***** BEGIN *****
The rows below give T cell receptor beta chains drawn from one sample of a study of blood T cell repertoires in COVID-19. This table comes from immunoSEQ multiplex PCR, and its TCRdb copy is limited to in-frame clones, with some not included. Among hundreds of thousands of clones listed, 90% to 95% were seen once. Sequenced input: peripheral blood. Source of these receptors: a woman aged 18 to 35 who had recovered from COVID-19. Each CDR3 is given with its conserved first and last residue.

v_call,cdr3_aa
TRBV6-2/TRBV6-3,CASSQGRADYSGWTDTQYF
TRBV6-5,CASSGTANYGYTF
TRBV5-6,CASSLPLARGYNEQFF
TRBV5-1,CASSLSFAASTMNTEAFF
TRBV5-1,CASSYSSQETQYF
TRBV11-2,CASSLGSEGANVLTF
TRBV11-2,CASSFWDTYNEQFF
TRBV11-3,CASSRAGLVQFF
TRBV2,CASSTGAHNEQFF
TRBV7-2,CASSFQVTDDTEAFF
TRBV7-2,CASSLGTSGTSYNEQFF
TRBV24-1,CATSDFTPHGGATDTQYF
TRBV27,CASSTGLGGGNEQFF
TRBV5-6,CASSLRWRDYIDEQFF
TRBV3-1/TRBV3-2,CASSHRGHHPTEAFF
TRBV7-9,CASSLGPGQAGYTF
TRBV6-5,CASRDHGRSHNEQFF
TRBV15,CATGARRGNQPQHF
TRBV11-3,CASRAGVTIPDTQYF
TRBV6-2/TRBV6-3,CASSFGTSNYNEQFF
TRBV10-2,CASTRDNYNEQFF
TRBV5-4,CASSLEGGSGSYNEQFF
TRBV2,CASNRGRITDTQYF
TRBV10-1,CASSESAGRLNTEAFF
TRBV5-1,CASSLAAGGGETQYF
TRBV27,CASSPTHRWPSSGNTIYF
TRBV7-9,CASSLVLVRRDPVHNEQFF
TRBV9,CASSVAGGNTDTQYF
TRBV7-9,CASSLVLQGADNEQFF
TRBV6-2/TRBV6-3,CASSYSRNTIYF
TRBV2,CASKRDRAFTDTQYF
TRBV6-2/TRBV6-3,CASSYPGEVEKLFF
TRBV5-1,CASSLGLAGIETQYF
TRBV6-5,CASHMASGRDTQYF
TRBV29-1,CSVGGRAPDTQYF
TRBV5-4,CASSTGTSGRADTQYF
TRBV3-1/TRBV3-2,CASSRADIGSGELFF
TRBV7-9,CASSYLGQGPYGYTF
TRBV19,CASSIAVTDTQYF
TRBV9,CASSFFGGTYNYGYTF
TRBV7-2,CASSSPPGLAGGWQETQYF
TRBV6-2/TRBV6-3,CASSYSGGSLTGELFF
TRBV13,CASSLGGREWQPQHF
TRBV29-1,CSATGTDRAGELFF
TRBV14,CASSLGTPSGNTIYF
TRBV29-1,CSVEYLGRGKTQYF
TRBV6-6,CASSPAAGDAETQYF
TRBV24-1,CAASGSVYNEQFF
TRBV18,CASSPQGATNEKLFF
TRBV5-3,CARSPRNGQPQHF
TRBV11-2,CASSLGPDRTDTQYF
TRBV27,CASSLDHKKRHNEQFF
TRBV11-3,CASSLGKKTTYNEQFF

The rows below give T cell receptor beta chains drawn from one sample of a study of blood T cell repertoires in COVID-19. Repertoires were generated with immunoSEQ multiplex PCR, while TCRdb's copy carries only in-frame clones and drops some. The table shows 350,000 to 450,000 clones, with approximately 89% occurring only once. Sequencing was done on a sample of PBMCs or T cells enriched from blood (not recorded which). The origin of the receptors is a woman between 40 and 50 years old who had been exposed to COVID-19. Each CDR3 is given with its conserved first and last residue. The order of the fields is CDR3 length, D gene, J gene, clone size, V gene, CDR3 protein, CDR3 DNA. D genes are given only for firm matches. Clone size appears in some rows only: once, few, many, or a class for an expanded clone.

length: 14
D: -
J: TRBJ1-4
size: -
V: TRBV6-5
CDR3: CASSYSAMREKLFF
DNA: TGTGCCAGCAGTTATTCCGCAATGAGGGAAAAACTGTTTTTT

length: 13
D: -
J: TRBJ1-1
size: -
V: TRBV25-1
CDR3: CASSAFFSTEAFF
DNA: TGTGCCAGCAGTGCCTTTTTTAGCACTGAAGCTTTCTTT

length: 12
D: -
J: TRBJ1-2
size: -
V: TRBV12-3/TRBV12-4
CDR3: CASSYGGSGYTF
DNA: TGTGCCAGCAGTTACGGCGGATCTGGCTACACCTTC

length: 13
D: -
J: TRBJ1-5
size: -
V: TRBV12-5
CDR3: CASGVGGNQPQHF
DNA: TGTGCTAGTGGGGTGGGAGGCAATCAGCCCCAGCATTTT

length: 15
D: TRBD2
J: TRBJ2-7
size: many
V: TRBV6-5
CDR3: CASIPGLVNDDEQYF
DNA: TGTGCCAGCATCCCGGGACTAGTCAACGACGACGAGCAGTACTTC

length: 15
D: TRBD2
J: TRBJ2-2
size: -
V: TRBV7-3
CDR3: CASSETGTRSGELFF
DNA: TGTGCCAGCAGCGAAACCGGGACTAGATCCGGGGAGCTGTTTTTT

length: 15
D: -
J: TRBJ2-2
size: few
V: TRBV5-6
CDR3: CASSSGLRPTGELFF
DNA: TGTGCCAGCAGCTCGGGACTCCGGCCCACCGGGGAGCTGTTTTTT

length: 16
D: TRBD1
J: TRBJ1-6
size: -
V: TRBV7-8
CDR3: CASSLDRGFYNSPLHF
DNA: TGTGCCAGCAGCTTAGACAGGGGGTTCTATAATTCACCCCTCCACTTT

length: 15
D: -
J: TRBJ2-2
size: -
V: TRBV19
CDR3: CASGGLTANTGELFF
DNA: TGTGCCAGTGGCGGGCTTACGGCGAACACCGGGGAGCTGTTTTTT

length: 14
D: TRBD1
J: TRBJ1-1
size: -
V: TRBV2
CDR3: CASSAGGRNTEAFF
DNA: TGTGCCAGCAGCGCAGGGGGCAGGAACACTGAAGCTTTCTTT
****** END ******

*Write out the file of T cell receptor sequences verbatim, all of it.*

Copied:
The rows below give T cell receptor beta chains drawn from one sample of a study of blood T cell repertoires in COVID-19. This table comes from immunoSEQ multiplex PCR, and its TCRdb copy is limited to in-frame clones, with some not included. Among hundreds of thousands of clones listed, 90% to 95% were seen once. Sequenced input: peripheral blood. Source of these receptors: a woman aged 18 to 35 who had recovered from COVID-19. Each CDR3 is given with its conserved first and last residue.

v_call,cdr3_aa
TRBV6-2/TRBV6-3,CASSQGRADYSGWTDTQYF
TRBV6-5,CASSGTANYGYTF
TRBV5-6,CASSLPLARGYNEQFF
TRBV5-1,CASSLSFAASTMNTEAFF
TRBV5-1,CASSYSSQETQYF
TRBV11-2,CASSLGSEGANVLTF
TRBV11-2,CASSFWDTYNEQFF
TRBV11-3,CASSRAGLVQFF
TRBV2,CASSTGAHNEQFF
TRBV7-2,CASSFQVTDDTEAFF
TRBV7-2,CASSLGTSGTSYNEQFF
TRBV24-1,CATSDFTPHGGATDTQYF
TRBV27,CASSTGLGGGNEQFF
TRBV5-6,CASSLRWRDYIDEQFF
TRBV3-1/TRBV3-2,CASSHRGHHPTEAFF
TRBV7-9,CASSLGPGQAGYTF
TRBV6-5,CASRDHGRSHNEQFF
TRBV15,CATGARRGNQPQHF
TRBV11-3,CASRAGVTIPDTQYF
TRBV6-2/TRBV6-3,CASSFGTSNYNEQFF
TRBV10-2,CASTRDNYNEQFF
TRBV5-4,CASSLEGGSGSYNEQFF
TRBV2,CASNRGRITDTQYF
TRBV10-1,CASSESAGRLNTEAFF
TRBV5-1,CASSLAAGGGETQYF
TRBV27,CASSPTHRWPSSGNTIYF
TRBV7-9,CASSLVLVRRDPVHNEQFF
TRBV9,CASSVAGGNTDTQYF
TRBV7-9,CASSLVLQGADNEQFF
TRBV6-2/TRBV6-3,CASSYSRNTIYF
TRBV2,CASKRDRAFTDTQYF
TRBV6-2/TRBV6-3,CASSYPGEVEKLFF
TRBV5-1,CASSLGLAGIETQYF
TRBV6-5,CASHMASGRDTQYF
TRBV29-1,CSVGGRAPDTQYF
TRBV5-4,CASSTGTSGRADTQYF
TRBV3-1/TRBV3-2,CASSRADIGSGELFF
TRBV7-9,CASSYLGQGPYGYTF
TRBV19,CASSIAVTDTQYF
TRBV9,CASSFFGGTYNYGYTF
TRBV7-2,CASSSPPGLAGGWQETQYF
TRBV6-2/TRBV6-3,CASSYSGGSLTGELFF
TRBV13,CASSLGGREWQPQHF
TRBV29-1,CSATGTDRAGELFF
TRBV14,CASSLGTPSGNTIYF
TRBV29-1,CSVEYLGRGKTQYF
TRBV6-6,CASSPAAGDAETQYF
TRBV24-1,CAASGSVYNEQFF
TRBV18,CASSPQGATNEKLFF
TRBV5-3,CARSPRNGQPQHF
TRBV11-2,CASSLGPDRTDTQYF
TRBV27,CASSLDHKKRHNEQFF
TRBV11-3,CASSLGKKTTYNEQFF

The rows below give T cell receptor beta chains drawn from one sample of a study of blood T cell repertoires in COVID-19. Repertoires were generated with immunoSEQ multiplex PCR, while TCRdb's copy carries only in-frame clones and drops some. The table shows 350,000 to 450,000 clones, with approximately 89% occurring only once. Sequencing was done on a sample of PBMCs or T cells enriched from blood (not recorded which). The origin of the receptors is a woman between 40 and 50 years old who had been exposed to COVID-19. Each CDR3 is given with its conserved first and last residue. The order of the fields is CDR3 length, D gene, J gene, clone size, V gene, CDR3 protein, CDR3 DNA. D genes are given only for firm matches. Clone size appears in some rows only: once, few, many, or a class for an expanded clone.

length: 14
D: -
J: TRBJ1-4
size: -
V: TRBV6-5
CDR3: CASSYSAMREKLFF
DNA: TGTGCCAGCAGTTATTCCGCAATGAGGGAAAAACTGTTTTTT

length: 13
D: -
J: TRBJ1-1
size: -
V: TRBV25-1
CDR3: CASSAFFSTEAFF
DNA: TGTGCCAGCAGTGCCTTTTTTAGCACTGAAGCTTTCTTT

length: 12
D: -
J: TRBJ1-2
size: -
V: TRBV12-3/TRBV12-4
CDR3: CASSYGGSGYTF
DNA: TGTGCCAGCAGTTACGGCGGATCTGGCTACACCTTC

length: 13
D: -
J: TRBJ1-5
size: -
V: TRBV12-5
CDR3: CASGVGGNQPQHF
DNA: TGTGCTAGTGGGGTGGGAGGCAATCAGCCCCAGCATTTT

length: 15
D: TRBD2
J: TRBJ2-7
size: many
V: TRBV6-5
CDR3: CASIPGLVNDDEQYF
DNA: TGTGCCAGCATCCCGGGACTAGTCAACGACGACGAGCAGTACTTC

length: 15
D: TRBD2
J: TRBJ2-2
size: -
V: TRBV7-3
CDR3: CASSETGTRSGELFF
DNA: TGTGCCAGCAGCGAAACCGGGACTAGATCCGGGGAGCTGTTTTTT

length: 15
D: -
J: TRBJ2-2
size: few
V: TRBV5-6
CDR3: CASSSGLRPTGELFF
DNA: TGTGCCAGCAGCTCGGGACTCCGGCCCACCGGGGAGCTGTTTTTT

length: 16
D: TRBD1
J: TRBJ1-6
size: -
V: TRBV7-8
CDR3: CASSLDRGFYNSPLHF
DNA: TGTGCCAGCAGCTTAGACAGGGGGTTCTATAATTCACCCCTCCACTTT

length: 15
D: -
J: TRBJ2-2
size: -
V: TRBV19
CDR3: CASGGLTANTGELFF
DNA: TGTGCCAGTGGCGGGCTTACGGCGAACACCGGGGAGCTGTTTTTT

length: 14
D: TRBD1
J: TRBJ1-1
size: -
V: TRBV2
CDR3: CASSAGGRNTEAFF
DNA: TGTGCCAGCAGCGCAGGGGGCAGGAACACTGAAGCTTTCTTT